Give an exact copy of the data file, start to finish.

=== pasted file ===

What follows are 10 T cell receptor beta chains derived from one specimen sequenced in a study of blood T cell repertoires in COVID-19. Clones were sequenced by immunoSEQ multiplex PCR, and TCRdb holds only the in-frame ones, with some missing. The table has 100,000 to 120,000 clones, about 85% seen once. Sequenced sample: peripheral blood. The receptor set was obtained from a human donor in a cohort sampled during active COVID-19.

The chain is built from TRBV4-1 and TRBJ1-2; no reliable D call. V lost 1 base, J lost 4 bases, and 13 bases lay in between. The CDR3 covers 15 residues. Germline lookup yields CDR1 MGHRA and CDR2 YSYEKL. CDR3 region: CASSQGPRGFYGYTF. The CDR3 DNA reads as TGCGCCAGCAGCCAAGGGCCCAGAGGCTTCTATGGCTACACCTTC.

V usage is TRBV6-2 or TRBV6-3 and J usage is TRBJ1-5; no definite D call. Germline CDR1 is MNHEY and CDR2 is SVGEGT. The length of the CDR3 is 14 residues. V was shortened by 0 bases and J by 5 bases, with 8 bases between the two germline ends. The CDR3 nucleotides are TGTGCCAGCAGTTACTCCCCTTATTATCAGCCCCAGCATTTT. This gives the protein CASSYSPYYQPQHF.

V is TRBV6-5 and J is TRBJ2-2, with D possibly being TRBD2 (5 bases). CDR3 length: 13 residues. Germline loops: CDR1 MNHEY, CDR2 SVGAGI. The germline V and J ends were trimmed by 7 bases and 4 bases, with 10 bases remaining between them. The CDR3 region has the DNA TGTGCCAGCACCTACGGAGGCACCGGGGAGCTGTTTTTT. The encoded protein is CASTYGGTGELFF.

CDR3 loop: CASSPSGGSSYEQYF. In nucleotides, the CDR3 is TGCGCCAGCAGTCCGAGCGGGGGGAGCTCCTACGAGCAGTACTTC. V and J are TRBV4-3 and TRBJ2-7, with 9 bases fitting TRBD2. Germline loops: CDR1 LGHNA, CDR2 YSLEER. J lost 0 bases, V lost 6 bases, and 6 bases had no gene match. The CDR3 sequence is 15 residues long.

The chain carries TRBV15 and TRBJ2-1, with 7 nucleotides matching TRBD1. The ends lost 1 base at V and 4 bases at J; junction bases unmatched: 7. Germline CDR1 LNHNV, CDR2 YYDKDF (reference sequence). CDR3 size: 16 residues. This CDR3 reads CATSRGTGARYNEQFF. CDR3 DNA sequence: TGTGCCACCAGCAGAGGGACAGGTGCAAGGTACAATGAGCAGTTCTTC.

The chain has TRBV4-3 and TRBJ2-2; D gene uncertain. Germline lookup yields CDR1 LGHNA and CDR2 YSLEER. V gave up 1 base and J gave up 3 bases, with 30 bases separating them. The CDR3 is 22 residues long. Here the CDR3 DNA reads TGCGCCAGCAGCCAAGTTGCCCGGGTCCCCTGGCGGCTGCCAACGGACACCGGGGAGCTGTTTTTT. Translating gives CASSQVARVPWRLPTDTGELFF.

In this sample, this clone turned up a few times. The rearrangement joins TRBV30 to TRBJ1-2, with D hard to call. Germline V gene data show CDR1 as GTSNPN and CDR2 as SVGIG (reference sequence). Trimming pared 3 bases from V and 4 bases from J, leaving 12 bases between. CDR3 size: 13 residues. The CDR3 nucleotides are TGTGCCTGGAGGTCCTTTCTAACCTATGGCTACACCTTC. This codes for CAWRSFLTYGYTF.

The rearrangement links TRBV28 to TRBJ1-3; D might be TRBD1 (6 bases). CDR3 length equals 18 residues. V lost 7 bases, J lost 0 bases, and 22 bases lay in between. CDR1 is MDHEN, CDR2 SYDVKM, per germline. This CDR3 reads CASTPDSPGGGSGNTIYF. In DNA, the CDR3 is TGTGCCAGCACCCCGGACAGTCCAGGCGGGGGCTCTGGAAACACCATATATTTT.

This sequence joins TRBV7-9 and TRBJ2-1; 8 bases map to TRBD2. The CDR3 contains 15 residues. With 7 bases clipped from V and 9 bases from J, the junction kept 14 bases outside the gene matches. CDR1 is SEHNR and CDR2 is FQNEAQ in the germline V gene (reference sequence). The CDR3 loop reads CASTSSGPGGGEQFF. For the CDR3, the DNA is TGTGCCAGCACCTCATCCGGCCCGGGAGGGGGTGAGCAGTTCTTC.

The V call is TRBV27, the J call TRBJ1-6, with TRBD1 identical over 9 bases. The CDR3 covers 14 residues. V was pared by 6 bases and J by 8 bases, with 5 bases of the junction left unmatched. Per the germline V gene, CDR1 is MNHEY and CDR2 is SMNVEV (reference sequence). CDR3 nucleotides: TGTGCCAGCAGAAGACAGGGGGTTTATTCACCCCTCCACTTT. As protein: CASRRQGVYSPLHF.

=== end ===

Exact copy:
What follows are 10 T cell receptor beta chains derived from one specimen sequenced in a study of blood T cell repertoires in COVID-19. Clones were sequenced by immunoSEQ multiplex PCR, and TCRdb holds only the in-frame ones, with some missing. The table has 100,000 to 120,000 clones, about 85% seen once. Sequenced sample: peripheral blood. The receptor set was obtained from a human donor in a cohort sampled during active COVID-19.

The chain is built from TRBV4-1 and TRBJ1-2; no reliable D call. V lost 1 base, J lost 4 bases, and 13 bases lay in between. The CDR3 covers 15 residues. Germline lookup yields CDR1 MGHRA and CDR2 YSYEKL. CDR3 region: CASSQGPRGFYGYTF. The CDR3 DNA reads as TGCGCCAGCAGCCAAGGGCCCAGAGGCTTCTATGGCTACACCTTC.

V usage is TRBV6-2 or TRBV6-3 and J usage is TRBJ1-5; no definite D call. Germline CDR1 is MNHEY and CDR2 is SVGEGT. The length of the CDR3 is 14 residues. V was shortened by 0 bases and J by 5 bases, with 8 bases between the two germline ends. The CDR3 nucleotides are TGTGCCAGCAGTTACTCCCCTTATTATCAGCCCCAGCATTTT. This gives the protein CASSYSPYYQPQHF.

V is TRBV6-5 and J is TRBJ2-2, with D possibly being TRBD2 (5 bases). CDR3 length: 13 residues. Germline loops: CDR1 MNHEY, CDR2 SVGAGI. The germline V and J ends were trimmed by 7 bases and 4 bases, with 10 bases remaining between them. The CDR3 region has the DNA TGTGCCAGCACCTACGGAGGCACCGGGGAGCTGTTTTTT. The encoded protein is CASTYGGTGELFF.

CDR3 loop: CASSPSGGSSYEQYF. In nucleotides, the CDR3 is TGCGCCAGCAGTCCGAGCGGGGGGAGCTCCTACGAGCAGTACTTC. V and J are TRBV4-3 and TRBJ2-7, with 9 bases fitting TRBD2. Germline loops: CDR1 LGHNA, CDR2 YSLEER. J lost 0 bases, V lost 6 bases, and 6 bases had no gene match. The CDR3 sequence is 15 residues long.

The chain carries TRBV15 and TRBJ2-1, with 7 nucleotides matching TRBD1. The ends lost 1 base at V and 4 bases at J; junction bases unmatched: 7. Germline CDR1 LNHNV, CDR2 YYDKDF (reference sequence). CDR3 size: 16 residues. This CDR3 reads CATSRGTGARYNEQFF. CDR3 DNA sequence: TGTGCCACCAGCAGAGGGACAGGTGCAAGGTACAATGAGCAGTTCTTC.

The chain has TRBV4-3 and TRBJ2-2; D gene uncertain. Germline lookup yields CDR1 LGHNA and CDR2 YSLEER. V gave up 1 base and J gave up 3 bases, with 30 bases separating them. The CDR3 is 22 residues long. Here the CDR3 DNA reads TGCGCCAGCAGCCAAGTTGCCCGGGTCCCCTGGCGGCTGCCAACGGACACCGGGGAGCTGTTTTTT. Translating gives CASSQVARVPWRLPTDTGELFF.

In this sample, this clone turned up a few times. The rearrangement joins TRBV30 to TRBJ1-2, with D hard to call. Germline V gene data show CDR1 as GTSNPN and CDR2 as SVGIG (reference sequence). Trimming pared 3 bases from V and 4 bases from J, leaving 12 bases between. CDR3 size: 13 residues. The CDR3 nucleotides are TGTGCCTGGAGGTCCTTTCTAACCTATGGCTACACCTTC. This codes for CAWRSFLTYGYTF.

The rearrangement links TRBV28 to TRBJ1-3; D might be TRBD1 (6 bases). CDR3 length equals 18 residues. V lost 7 bases, J lost 0 bases, and 22 bases lay in between. CDR1 is MDHEN, CDR2 SYDVKM, per germline. This CDR3 reads CASTPDSPGGGSGNTIYF. In DNA, the CDR3 is TGTGCCAGCACCCCGGACAGTCCAGGCGGGGGCTCTGGAAACACCATATATTTT.

This sequence joins TRBV7-9 and TRBJ2-1; 8 bases map to TRBD2. The CDR3 contains 15 residues. With 7 bases clipped from V and 9 bases from J, the junction kept 14 bases outside the gene matches. CDR1 is SEHNR and CDR2 is FQNEAQ in the germline V gene (reference sequence). The CDR3 loop reads CASTSSGPGGGEQFF. For the CDR3, the DNA is TGTGCCAGCACCTCATCCGGCCCGGGAGGGGGTGAGCAGTTCTTC.

The V call is TRBV27, the J call TRBJ1-6, with TRBD1 identical over 9 bases. The CDR3 covers 14 residues. V was pared by 6 bases and J by 8 bases, with 5 bases of the junction left unmatched. Per the germline V gene, CDR1 is MNHEY and CDR2 is SMNVEV (reference sequence). CDR3 nucleotides: TGTGCCAGCAGAAGACAGGGGGTTTATTCACCCCTCCACTTT. As protein: CASRRQGVYSPLHF.